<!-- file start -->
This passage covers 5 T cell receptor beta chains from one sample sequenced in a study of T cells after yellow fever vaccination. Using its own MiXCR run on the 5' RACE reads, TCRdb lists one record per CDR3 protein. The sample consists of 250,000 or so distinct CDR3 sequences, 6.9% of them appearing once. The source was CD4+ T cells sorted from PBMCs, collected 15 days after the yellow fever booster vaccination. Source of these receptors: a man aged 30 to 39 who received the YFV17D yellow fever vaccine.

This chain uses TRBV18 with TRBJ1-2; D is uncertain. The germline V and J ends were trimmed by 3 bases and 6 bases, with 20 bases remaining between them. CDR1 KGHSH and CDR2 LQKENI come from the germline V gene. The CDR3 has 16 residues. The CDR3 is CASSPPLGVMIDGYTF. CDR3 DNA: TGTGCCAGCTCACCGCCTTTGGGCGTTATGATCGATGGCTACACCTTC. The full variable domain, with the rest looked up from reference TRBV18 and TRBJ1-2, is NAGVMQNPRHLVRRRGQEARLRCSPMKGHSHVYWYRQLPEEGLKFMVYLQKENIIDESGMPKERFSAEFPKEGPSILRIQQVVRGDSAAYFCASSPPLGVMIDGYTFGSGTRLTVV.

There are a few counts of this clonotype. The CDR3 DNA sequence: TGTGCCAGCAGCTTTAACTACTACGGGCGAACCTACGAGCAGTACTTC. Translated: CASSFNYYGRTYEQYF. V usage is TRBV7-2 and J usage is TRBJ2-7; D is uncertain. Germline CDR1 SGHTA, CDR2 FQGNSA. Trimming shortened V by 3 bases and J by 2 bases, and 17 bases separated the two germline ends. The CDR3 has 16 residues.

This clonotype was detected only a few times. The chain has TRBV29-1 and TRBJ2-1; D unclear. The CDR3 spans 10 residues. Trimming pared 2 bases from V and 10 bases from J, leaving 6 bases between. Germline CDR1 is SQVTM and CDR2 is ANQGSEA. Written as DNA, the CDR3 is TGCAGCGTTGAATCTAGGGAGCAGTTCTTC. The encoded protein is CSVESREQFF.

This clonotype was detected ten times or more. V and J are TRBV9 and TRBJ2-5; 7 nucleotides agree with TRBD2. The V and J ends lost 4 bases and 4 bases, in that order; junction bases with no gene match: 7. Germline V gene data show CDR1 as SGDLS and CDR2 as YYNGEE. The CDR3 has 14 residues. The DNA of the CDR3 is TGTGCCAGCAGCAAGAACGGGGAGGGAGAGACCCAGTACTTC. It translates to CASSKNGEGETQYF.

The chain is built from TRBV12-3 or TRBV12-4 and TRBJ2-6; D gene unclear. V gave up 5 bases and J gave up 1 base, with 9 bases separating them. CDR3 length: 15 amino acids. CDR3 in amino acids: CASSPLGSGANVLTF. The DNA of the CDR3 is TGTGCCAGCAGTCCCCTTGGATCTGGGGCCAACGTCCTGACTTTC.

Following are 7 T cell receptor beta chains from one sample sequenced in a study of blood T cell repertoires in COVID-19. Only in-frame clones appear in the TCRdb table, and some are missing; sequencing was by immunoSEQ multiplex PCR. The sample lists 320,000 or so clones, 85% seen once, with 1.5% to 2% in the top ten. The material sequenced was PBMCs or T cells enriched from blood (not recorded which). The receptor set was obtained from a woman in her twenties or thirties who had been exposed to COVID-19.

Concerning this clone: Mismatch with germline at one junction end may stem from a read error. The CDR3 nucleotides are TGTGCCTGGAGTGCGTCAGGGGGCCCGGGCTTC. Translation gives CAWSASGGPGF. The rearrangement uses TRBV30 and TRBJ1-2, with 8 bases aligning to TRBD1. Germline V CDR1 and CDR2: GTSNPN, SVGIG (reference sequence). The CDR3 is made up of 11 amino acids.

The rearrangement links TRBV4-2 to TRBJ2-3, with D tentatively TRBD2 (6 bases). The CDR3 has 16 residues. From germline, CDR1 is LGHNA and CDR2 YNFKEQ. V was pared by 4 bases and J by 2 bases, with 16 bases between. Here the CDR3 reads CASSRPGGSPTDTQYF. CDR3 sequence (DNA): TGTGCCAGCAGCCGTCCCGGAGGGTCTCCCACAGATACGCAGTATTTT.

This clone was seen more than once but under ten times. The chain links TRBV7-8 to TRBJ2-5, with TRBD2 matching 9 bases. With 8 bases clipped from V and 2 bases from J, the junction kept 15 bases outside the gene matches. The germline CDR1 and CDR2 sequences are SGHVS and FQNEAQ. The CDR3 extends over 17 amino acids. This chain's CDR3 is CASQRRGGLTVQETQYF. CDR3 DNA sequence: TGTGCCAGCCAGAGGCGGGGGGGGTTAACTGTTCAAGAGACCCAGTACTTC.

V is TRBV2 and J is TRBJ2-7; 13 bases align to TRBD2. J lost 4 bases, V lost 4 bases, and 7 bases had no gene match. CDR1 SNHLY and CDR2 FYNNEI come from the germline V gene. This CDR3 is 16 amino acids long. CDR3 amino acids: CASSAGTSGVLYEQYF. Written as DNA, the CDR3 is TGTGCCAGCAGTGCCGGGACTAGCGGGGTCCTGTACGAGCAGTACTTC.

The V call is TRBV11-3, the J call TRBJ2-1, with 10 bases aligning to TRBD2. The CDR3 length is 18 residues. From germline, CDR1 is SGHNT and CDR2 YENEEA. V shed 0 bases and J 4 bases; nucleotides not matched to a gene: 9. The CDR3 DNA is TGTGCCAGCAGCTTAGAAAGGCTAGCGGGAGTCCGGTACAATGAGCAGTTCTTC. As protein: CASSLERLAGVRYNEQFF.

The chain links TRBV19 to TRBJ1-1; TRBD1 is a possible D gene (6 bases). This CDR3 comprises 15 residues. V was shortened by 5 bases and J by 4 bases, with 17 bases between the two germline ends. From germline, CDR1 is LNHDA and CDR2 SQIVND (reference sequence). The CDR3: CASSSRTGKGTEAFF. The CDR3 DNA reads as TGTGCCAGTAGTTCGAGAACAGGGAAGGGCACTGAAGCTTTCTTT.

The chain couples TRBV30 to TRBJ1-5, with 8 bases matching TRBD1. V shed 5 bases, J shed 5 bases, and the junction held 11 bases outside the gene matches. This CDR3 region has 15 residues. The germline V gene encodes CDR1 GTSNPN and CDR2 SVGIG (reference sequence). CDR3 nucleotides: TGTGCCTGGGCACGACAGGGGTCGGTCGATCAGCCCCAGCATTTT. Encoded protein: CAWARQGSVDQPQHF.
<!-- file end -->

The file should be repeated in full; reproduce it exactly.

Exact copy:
This passage covers 5 T cell receptor beta chains from one sample sequenced in a study of T cells after yellow fever vaccination. Using its own MiXCR run on the 5' RACE reads, TCRdb lists one record per CDR3 protein. The sample consists of 250,000 or so distinct CDR3 sequences, 6.9% of them appearing once. The source was CD4+ T cells sorted from PBMCs, collected 15 days after the yellow fever booster vaccination. Source of these receptors: a man aged 30 to 39 who received the YFV17D yellow fever vaccine.

This chain uses TRBV18 with TRBJ1-2; D is uncertain. The germline V and J ends were trimmed by 3 bases and 6 bases, with 20 bases remaining between them. CDR1 KGHSH and CDR2 LQKENI come from the germline V gene. The CDR3 has 16 residues. The CDR3 is CASSPPLGVMIDGYTF. CDR3 DNA: TGTGCCAGCTCACCGCCTTTGGGCGTTATGATCGATGGCTACACCTTC. The full variable domain, with the rest looked up from reference TRBV18 and TRBJ1-2, is NAGVMQNPRHLVRRRGQEARLRCSPMKGHSHVYWYRQLPEEGLKFMVYLQKENIIDESGMPKERFSAEFPKEGPSILRIQQVVRGDSAAYFCASSPPLGVMIDGYTFGSGTRLTVV.

There are a few counts of this clonotype. The CDR3 DNA sequence: TGTGCCAGCAGCTTTAACTACTACGGGCGAACCTACGAGCAGTACTTC. Translated: CASSFNYYGRTYEQYF. V usage is TRBV7-2 and J usage is TRBJ2-7; D is uncertain. Germline CDR1 SGHTA, CDR2 FQGNSA. Trimming shortened V by 3 bases and J by 2 bases, and 17 bases separated the two germline ends. The CDR3 has 16 residues.

This clonotype was detected only a few times. The chain has TRBV29-1 and TRBJ2-1; D unclear. The CDR3 spans 10 residues. Trimming pared 2 bases from V and 10 bases from J, leaving 6 bases between. Germline CDR1 is SQVTM and CDR2 is ANQGSEA. Written as DNA, the CDR3 is TGCAGCGTTGAATCTAGGGAGCAGTTCTTC. The encoded protein is CSVESREQFF.

This clonotype was detected ten times or more. V and J are TRBV9 and TRBJ2-5; 7 nucleotides agree with TRBD2. The V and J ends lost 4 bases and 4 bases, in that order; junction bases with no gene match: 7. Germline V gene data show CDR1 as SGDLS and CDR2 as YYNGEE. The CDR3 has 14 residues. The DNA of the CDR3 is TGTGCCAGCAGCAAGAACGGGGAGGGAGAGACCCAGTACTTC. It translates to CASSKNGEGETQYF.

The chain is built from TRBV12-3 or TRBV12-4 and TRBJ2-6; D gene unclear. V gave up 5 bases and J gave up 1 base, with 9 bases separating them. CDR3 length: 15 amino acids. CDR3 in amino acids: CASSPLGSGANVLTF. The DNA of the CDR3 is TGTGCCAGCAGTCCCCTTGGATCTGGGGCCAACGTCCTGACTTTC.

Following are 7 T cell receptor beta chains from one sample sequenced in a study of blood T cell repertoires in COVID-19. Only in-frame clones appear in the TCRdb table, and some are missing; sequencing was by immunoSEQ multiplex PCR. The sample lists 320,000 or so clones, 85% seen once, with 1.5% to 2% in the top ten. The material sequenced was PBMCs or T cells enriched from blood (not recorded which). The receptor set was obtained from a woman in her twenties or thirties who had been exposed to COVID-19.

Concerning this clone: Mismatch with germline at one junction end may stem from a read error. The CDR3 nucleotides are TGTGCCTGGAGTGCGTCAGGGGGCCCGGGCTTC. Translation gives CAWSASGGPGF. The rearrangement uses TRBV30 and TRBJ1-2, with 8 bases aligning to TRBD1. Germline V CDR1 and CDR2: GTSNPN, SVGIG (reference sequence). The CDR3 is made up of 11 amino acids.

The rearrangement links TRBV4-2 to TRBJ2-3, with D tentatively TRBD2 (6 bases). The CDR3 has 16 residues. From germline, CDR1 is LGHNA and CDR2 YNFKEQ. V was pared by 4 bases and J by 2 bases, with 16 bases between. Here the CDR3 reads CASSRPGGSPTDTQYF. CDR3 sequence (DNA): TGTGCCAGCAGCCGTCCCGGAGGGTCTCCCACAGATACGCAGTATTTT.

This clone was seen more than once but under ten times. The chain links TRBV7-8 to TRBJ2-5, with TRBD2 matching 9 bases. With 8 bases clipped from V and 2 bases from J, the junction kept 15 bases outside the gene matches. The germline CDR1 and CDR2 sequences are SGHVS and FQNEAQ. The CDR3 extends over 17 amino acids. This chain's CDR3 is CASQRRGGLTVQETQYF. CDR3 DNA sequence: TGTGCCAGCCAGAGGCGGGGGGGGTTAACTGTTCAAGAGACCCAGTACTTC.

V is TRBV2 and J is TRBJ2-7; 13 bases align to TRBD2. J lost 4 bases, V lost 4 bases, and 7 bases had no gene match. CDR1 SNHLY and CDR2 FYNNEI come from the germline V gene. This CDR3 is 16 amino acids long. CDR3 amino acids: CASSAGTSGVLYEQYF. Written as DNA, the CDR3 is TGTGCCAGCAGTGCCGGGACTAGCGGGGTCCTGTACGAGCAGTACTTC.

The V call is TRBV11-3, the J call TRBJ2-1, with 10 bases aligning to TRBD2. The CDR3 length is 18 residues. From germline, CDR1 is SGHNT and CDR2 YENEEA. V shed 0 bases and J 4 bases; nucleotides not matched to a gene: 9. The CDR3 DNA is TGTGCCAGCAGCTTAGAAAGGCTAGCGGGAGTCCGGTACAATGAGCAGTTCTTC. As protein: CASSLERLAGVRYNEQFF.

The chain links TRBV19 to TRBJ1-1; TRBD1 is a possible D gene (6 bases). This CDR3 comprises 15 residues. V was shortened by 5 bases and J by 4 bases, with 17 bases between the two germline ends. From germline, CDR1 is LNHDA and CDR2 SQIVND (reference sequence). The CDR3: CASSSRTGKGTEAFF. The CDR3 DNA reads as TGTGCCAGTAGTTCGAGAACAGGGAAGGGCACTGAAGCTTTCTTT.

The chain couples TRBV30 to TRBJ1-5, with 8 bases matching TRBD1. V shed 5 bases, J shed 5 bases, and the junction held 11 bases outside the gene matches. This CDR3 region has 15 residues. The germline V gene encodes CDR1 GTSNPN and CDR2 SVGIG (reference sequence). CDR3 nucleotides: TGTGCCTGGGCACGACAGGGGTCGGTCGATCAGCCCCAGCATTTT. Encoded protein: CAWARQGSVDQPQHF.